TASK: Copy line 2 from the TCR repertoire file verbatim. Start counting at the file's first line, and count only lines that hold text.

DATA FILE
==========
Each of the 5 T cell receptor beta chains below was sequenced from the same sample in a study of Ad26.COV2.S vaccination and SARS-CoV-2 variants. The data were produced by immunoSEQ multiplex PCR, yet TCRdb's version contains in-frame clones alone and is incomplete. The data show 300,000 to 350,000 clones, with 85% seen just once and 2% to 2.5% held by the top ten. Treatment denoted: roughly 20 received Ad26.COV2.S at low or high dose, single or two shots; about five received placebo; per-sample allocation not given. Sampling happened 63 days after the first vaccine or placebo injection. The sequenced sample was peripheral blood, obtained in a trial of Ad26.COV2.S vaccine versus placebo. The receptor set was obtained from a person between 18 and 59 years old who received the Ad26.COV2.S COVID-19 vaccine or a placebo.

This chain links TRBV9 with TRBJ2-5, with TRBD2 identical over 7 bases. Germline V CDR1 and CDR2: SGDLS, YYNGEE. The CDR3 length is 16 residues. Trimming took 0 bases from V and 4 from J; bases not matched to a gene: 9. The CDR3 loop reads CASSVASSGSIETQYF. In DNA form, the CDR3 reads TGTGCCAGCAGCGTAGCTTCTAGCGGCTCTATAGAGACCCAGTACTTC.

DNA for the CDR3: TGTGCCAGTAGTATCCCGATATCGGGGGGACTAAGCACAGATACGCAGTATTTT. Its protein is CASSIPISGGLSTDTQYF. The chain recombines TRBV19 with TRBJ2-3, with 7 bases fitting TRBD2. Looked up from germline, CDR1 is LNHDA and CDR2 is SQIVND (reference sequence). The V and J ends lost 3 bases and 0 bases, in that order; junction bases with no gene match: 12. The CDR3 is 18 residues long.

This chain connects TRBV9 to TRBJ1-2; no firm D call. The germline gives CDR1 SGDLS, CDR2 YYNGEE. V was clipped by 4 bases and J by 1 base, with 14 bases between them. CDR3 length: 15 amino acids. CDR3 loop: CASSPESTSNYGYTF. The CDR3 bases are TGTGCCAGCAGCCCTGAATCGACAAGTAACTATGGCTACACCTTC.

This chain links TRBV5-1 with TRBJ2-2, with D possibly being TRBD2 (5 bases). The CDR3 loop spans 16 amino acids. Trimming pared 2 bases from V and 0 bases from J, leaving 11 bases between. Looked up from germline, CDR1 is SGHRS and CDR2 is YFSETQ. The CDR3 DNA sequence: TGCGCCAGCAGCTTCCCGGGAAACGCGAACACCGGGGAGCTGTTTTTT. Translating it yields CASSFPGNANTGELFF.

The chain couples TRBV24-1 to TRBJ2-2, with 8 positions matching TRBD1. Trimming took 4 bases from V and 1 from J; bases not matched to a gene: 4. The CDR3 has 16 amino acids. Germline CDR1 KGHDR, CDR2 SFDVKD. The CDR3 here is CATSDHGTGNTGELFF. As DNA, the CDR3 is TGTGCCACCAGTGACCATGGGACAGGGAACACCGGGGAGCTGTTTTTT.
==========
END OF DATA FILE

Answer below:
This chain links TRBV9 with TRBJ2-5, with TRBD2 identical over 7 bases. Germline V CDR1 and CDR2: SGDLS, YYNGEE. The CDR3 length is 16 residues. Trimming took 0 bases from V and 4 from J; bases not matched to a gene: 9. The CDR3 loop reads CASSVASSGSIETQYF. In DNA form, the CDR3 reads TGTGCCAGCAGCGTAGCTTCTAGCGGCTCTATAGAGACCCAGTACTTC.